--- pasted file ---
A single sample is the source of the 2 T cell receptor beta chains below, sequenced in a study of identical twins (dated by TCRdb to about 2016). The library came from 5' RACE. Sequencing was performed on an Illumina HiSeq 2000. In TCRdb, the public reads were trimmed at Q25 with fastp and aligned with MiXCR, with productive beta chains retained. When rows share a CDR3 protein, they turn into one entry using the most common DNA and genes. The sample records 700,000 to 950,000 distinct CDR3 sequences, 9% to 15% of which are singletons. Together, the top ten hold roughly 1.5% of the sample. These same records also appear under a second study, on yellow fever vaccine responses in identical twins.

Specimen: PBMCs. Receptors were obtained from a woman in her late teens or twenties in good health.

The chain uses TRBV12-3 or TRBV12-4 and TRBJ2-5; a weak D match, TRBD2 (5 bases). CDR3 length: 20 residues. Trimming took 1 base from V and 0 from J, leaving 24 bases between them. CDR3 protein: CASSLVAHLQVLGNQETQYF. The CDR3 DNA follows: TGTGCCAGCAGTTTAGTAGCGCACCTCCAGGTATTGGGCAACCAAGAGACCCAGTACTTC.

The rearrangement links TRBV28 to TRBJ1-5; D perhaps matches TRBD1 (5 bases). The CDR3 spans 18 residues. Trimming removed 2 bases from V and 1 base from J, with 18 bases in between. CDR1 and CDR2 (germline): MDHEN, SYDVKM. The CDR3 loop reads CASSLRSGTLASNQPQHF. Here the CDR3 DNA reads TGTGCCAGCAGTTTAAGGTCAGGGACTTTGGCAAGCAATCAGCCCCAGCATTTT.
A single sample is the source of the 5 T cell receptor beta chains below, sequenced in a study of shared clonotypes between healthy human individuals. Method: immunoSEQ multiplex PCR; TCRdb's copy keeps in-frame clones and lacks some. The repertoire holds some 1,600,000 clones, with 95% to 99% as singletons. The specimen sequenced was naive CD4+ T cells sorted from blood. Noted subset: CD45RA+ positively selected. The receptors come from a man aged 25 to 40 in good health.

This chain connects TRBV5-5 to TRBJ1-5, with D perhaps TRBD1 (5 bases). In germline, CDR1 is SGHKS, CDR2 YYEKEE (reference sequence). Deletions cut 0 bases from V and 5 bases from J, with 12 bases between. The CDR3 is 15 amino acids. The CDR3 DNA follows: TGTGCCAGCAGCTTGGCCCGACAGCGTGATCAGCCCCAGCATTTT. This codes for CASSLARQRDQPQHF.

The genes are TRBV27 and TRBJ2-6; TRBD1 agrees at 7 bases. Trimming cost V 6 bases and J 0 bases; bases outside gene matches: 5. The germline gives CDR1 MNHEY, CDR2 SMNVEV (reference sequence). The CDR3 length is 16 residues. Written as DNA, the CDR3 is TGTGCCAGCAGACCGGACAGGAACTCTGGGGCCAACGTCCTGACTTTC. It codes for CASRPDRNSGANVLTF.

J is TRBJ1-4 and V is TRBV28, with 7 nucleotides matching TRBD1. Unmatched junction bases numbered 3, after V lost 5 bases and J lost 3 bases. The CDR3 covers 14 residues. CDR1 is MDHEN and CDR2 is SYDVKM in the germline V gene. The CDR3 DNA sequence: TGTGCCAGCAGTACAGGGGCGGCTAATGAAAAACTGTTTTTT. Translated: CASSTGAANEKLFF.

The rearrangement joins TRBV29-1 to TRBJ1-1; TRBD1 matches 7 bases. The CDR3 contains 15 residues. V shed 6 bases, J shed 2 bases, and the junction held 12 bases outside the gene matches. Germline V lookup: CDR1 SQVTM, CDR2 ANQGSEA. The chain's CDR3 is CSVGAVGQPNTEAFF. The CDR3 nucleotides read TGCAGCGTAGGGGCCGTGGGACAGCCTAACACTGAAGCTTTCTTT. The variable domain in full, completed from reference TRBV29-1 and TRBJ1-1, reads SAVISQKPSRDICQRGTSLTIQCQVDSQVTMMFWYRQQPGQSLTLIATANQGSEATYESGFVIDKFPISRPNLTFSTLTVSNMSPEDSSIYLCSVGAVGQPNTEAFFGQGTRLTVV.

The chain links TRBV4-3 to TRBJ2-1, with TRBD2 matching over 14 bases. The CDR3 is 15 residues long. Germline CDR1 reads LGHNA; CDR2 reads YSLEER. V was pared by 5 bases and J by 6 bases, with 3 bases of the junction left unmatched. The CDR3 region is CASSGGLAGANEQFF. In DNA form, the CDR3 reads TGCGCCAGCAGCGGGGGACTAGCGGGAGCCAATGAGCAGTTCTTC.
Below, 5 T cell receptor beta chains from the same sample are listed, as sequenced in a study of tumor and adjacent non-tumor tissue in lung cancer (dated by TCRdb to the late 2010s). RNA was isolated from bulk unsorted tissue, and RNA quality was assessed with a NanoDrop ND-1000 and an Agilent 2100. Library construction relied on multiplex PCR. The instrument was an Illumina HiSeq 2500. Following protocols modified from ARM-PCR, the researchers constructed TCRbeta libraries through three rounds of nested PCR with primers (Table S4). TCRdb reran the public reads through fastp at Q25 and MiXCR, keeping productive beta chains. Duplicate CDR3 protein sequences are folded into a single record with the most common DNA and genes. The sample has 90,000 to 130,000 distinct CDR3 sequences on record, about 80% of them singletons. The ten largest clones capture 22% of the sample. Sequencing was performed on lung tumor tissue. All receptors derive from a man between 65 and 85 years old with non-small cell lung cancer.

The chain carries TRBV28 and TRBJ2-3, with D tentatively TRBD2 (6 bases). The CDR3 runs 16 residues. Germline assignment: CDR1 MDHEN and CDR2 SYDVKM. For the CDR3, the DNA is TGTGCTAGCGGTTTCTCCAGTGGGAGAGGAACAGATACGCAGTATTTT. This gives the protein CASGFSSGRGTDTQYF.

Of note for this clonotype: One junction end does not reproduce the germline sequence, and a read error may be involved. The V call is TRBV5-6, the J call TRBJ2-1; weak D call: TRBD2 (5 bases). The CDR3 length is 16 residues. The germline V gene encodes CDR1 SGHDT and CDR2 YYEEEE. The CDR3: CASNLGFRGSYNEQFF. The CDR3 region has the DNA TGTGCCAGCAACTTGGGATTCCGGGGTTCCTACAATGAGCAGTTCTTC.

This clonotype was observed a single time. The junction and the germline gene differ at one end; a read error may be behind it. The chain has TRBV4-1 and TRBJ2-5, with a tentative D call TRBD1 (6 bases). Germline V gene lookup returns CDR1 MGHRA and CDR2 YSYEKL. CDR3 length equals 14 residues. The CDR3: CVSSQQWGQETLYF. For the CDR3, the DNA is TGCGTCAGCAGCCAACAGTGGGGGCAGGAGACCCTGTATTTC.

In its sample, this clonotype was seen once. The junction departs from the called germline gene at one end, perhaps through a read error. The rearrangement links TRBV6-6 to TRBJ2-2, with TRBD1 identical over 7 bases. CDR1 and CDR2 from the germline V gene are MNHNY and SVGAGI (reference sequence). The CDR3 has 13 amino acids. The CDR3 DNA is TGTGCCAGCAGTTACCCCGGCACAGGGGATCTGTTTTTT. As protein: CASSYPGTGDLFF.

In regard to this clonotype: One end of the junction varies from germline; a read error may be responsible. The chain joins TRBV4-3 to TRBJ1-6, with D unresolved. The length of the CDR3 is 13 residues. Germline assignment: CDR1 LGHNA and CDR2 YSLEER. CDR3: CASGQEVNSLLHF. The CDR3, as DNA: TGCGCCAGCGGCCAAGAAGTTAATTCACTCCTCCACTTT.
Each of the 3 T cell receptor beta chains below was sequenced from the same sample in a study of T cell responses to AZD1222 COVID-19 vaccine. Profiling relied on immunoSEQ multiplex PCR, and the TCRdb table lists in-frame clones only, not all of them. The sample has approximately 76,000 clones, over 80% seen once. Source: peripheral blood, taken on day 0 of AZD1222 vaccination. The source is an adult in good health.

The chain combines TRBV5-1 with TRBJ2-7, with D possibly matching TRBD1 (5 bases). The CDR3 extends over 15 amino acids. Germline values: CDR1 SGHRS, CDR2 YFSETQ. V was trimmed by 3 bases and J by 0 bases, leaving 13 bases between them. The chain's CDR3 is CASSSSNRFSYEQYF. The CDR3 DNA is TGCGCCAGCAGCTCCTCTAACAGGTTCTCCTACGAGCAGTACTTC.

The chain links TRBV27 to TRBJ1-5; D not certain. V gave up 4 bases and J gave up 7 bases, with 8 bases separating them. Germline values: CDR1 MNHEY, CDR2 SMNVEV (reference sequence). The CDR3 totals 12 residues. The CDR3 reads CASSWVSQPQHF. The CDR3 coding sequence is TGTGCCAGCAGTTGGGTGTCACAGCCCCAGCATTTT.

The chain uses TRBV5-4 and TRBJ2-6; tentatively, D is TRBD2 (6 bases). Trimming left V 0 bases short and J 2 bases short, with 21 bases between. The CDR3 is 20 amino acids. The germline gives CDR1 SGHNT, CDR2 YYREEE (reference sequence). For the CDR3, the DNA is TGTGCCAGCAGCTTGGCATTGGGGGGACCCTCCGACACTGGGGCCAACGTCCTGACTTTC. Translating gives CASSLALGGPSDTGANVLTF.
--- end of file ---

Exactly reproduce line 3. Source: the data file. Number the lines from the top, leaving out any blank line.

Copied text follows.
The chain uses TRBV12-3 or TRBV12-4 and TRBJ2-5; a weak D match, TRBD2 (5 bases). CDR3 length: 20 residues. Trimming took 1 base from V and 0 from J, leaving 24 bases between them. CDR3 protein: CASSLVAHLQVLGNQETQYF. The CDR3 DNA follows: TGTGCCAGCAGTTTAGTAGCGCACCTCCAGGTATTGGGCAACCAAGAGACCCAGTACTTC.